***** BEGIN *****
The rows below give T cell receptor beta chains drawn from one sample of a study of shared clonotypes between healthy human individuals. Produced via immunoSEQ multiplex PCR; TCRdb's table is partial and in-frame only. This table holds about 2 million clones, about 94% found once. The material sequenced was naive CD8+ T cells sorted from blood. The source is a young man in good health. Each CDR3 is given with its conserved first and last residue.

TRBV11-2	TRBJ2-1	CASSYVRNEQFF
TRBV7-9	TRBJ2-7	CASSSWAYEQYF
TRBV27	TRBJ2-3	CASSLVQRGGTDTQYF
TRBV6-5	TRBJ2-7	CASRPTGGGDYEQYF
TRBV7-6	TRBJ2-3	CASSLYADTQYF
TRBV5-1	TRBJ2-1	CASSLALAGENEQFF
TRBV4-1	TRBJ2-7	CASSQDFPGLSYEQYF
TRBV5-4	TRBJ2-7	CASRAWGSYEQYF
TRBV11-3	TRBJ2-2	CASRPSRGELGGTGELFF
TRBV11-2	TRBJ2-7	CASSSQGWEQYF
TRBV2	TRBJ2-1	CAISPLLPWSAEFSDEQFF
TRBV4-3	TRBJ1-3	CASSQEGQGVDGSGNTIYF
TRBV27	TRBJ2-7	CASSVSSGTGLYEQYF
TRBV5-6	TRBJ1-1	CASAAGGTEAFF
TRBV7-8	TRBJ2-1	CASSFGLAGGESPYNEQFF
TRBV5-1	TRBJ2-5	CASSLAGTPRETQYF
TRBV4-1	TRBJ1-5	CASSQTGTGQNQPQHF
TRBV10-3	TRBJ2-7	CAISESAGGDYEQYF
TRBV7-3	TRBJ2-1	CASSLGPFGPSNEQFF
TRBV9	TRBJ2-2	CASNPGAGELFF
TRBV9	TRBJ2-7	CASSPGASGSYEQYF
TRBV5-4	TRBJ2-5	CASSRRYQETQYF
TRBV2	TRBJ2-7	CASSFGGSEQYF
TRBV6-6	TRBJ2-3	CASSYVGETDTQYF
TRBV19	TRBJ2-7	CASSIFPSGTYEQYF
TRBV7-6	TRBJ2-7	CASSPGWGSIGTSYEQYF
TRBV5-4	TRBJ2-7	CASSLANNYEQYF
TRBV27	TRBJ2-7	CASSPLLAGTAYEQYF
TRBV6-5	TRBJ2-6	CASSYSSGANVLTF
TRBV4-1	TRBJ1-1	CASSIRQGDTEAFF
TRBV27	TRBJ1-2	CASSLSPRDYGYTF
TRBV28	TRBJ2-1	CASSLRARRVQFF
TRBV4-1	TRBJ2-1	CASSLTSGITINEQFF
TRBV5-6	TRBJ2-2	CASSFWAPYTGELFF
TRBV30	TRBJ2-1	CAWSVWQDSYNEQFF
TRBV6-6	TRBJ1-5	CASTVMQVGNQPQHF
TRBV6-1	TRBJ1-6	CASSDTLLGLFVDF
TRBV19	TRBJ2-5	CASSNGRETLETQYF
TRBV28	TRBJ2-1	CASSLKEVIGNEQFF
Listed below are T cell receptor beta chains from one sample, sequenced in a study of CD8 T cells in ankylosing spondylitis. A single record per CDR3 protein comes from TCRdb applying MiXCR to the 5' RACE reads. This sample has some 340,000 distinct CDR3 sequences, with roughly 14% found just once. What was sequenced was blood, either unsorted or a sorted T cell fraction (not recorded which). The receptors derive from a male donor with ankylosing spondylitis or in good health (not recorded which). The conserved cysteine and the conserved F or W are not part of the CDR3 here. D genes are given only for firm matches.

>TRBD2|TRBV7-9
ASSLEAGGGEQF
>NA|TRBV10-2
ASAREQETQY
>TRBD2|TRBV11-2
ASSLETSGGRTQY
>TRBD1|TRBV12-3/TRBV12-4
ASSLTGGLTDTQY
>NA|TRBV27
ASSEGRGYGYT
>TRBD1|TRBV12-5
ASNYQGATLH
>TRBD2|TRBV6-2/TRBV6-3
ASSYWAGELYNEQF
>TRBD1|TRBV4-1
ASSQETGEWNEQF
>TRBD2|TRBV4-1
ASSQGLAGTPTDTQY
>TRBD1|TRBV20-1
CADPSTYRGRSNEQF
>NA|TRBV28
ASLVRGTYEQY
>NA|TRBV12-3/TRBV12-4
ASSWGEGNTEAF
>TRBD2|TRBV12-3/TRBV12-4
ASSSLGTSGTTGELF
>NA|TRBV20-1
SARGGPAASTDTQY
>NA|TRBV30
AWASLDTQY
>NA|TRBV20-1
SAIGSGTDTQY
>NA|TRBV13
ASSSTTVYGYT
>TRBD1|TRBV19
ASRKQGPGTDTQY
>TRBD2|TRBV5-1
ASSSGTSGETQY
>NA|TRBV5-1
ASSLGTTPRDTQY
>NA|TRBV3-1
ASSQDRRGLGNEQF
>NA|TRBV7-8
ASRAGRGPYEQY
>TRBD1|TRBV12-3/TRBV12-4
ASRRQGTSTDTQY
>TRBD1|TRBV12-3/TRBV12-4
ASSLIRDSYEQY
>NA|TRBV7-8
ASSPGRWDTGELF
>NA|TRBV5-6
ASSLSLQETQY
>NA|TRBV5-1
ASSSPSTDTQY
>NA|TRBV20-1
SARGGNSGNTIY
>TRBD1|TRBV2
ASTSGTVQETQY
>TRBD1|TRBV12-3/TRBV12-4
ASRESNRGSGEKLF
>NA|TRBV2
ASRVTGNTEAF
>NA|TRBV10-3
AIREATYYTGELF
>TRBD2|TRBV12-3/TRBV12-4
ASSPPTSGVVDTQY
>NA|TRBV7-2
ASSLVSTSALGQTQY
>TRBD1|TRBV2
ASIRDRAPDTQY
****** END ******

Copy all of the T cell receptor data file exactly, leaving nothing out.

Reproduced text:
The rows below give T cell receptor beta chains drawn from one sample of a study of shared clonotypes between healthy human individuals. Produced via immunoSEQ multiplex PCR; TCRdb's table is partial and in-frame only. This table holds about 2 million clones, about 94% found once. The material sequenced was naive CD8+ T cells sorted from blood. The source is a young man in good health. Each CDR3 is given with its conserved first and last residue.

TRBV11-2	TRBJ2-1	CASSYVRNEQFF
TRBV7-9	TRBJ2-7	CASSSWAYEQYF
TRBV27	TRBJ2-3	CASSLVQRGGTDTQYF
TRBV6-5	TRBJ2-7	CASRPTGGGDYEQYF
TRBV7-6	TRBJ2-3	CASSLYADTQYF
TRBV5-1	TRBJ2-1	CASSLALAGENEQFF
TRBV4-1	TRBJ2-7	CASSQDFPGLSYEQYF
TRBV5-4	TRBJ2-7	CASRAWGSYEQYF
TRBV11-3	TRBJ2-2	CASRPSRGELGGTGELFF
TRBV11-2	TRBJ2-7	CASSSQGWEQYF
TRBV2	TRBJ2-1	CAISPLLPWSAEFSDEQFF
TRBV4-3	TRBJ1-3	CASSQEGQGVDGSGNTIYF
TRBV27	TRBJ2-7	CASSVSSGTGLYEQYF
TRBV5-6	TRBJ1-1	CASAAGGTEAFF
TRBV7-8	TRBJ2-1	CASSFGLAGGESPYNEQFF
TRBV5-1	TRBJ2-5	CASSLAGTPRETQYF
TRBV4-1	TRBJ1-5	CASSQTGTGQNQPQHF
TRBV10-3	TRBJ2-7	CAISESAGGDYEQYF
TRBV7-3	TRBJ2-1	CASSLGPFGPSNEQFF
TRBV9	TRBJ2-2	CASNPGAGELFF
TRBV9	TRBJ2-7	CASSPGASGSYEQYF
TRBV5-4	TRBJ2-5	CASSRRYQETQYF
TRBV2	TRBJ2-7	CASSFGGSEQYF
TRBV6-6	TRBJ2-3	CASSYVGETDTQYF
TRBV19	TRBJ2-7	CASSIFPSGTYEQYF
TRBV7-6	TRBJ2-7	CASSPGWGSIGTSYEQYF
TRBV5-4	TRBJ2-7	CASSLANNYEQYF
TRBV27	TRBJ2-7	CASSPLLAGTAYEQYF
TRBV6-5	TRBJ2-6	CASSYSSGANVLTF
TRBV4-1	TRBJ1-1	CASSIRQGDTEAFF
TRBV27	TRBJ1-2	CASSLSPRDYGYTF
TRBV28	TRBJ2-1	CASSLRARRVQFF
TRBV4-1	TRBJ2-1	CASSLTSGITINEQFF
TRBV5-6	TRBJ2-2	CASSFWAPYTGELFF
TRBV30	TRBJ2-1	CAWSVWQDSYNEQFF
TRBV6-6	TRBJ1-5	CASTVMQVGNQPQHF
TRBV6-1	TRBJ1-6	CASSDTLLGLFVDF
TRBV19	TRBJ2-5	CASSNGRETLETQYF
TRBV28	TRBJ2-1	CASSLKEVIGNEQFF
Listed below are T cell receptor beta chains from one sample, sequenced in a study of CD8 T cells in ankylosing spondylitis. A single record per CDR3 protein comes from TCRdb applying MiXCR to the 5' RACE reads. This sample has some 340,000 distinct CDR3 sequences, with roughly 14% found just once. What was sequenced was blood, either unsorted or a sorted T cell fraction (not recorded which). The receptors derive from a male donor with ankylosing spondylitis or in good health (not recorded which). The conserved cysteine and the conserved F or W are not part of the CDR3 here. D genes are given only for firm matches.

>TRBD2|TRBV7-9
ASSLEAGGGEQF
>NA|TRBV10-2
ASAREQETQY
>TRBD2|TRBV11-2
ASSLETSGGRTQY
>TRBD1|TRBV12-3/TRBV12-4
ASSLTGGLTDTQY
>NA|TRBV27
ASSEGRGYGYT
>TRBD1|TRBV12-5
ASNYQGATLH
>TRBD2|TRBV6-2/TRBV6-3
ASSYWAGELYNEQF
>TRBD1|TRBV4-1
ASSQETGEWNEQF
>TRBD2|TRBV4-1
ASSQGLAGTPTDTQY
>TRBD1|TRBV20-1
CADPSTYRGRSNEQF
>NA|TRBV28
ASLVRGTYEQY
>NA|TRBV12-3/TRBV12-4
ASSWGEGNTEAF
>TRBD2|TRBV12-3/TRBV12-4
ASSSLGTSGTTGELF
>NA|TRBV20-1
SARGGPAASTDTQY
>NA|TRBV30
AWASLDTQY
>NA|TRBV20-1
SAIGSGTDTQY
>NA|TRBV13
ASSSTTVYGYT
>TRBD1|TRBV19
ASRKQGPGTDTQY
>TRBD2|TRBV5-1
ASSSGTSGETQY
>NA|TRBV5-1
ASSLGTTPRDTQY
>NA|TRBV3-1
ASSQDRRGLGNEQF
>NA|TRBV7-8
ASRAGRGPYEQY
>TRBD1|TRBV12-3/TRBV12-4
ASRRQGTSTDTQY
>TRBD1|TRBV12-3/TRBV12-4
ASSLIRDSYEQY
>NA|TRBV7-8
ASSPGRWDTGELF
>NA|TRBV5-6
ASSLSLQETQY
>NA|TRBV5-1
ASSSPSTDTQY
>NA|TRBV20-1
SARGGNSGNTIY
>TRBD1|TRBV2
ASTSGTVQETQY
>TRBD1|TRBV12-3/TRBV12-4
ASRESNRGSGEKLF
>NA|TRBV2
ASRVTGNTEAF
>NA|TRBV10-3
AIREATYYTGELF
>TRBD2|TRBV12-3/TRBV12-4
ASSPPTSGVVDTQY
>NA|TRBV7-2
ASSLVSTSALGQTQY
>TRBD1|TRBV2
ASIRDRAPDTQY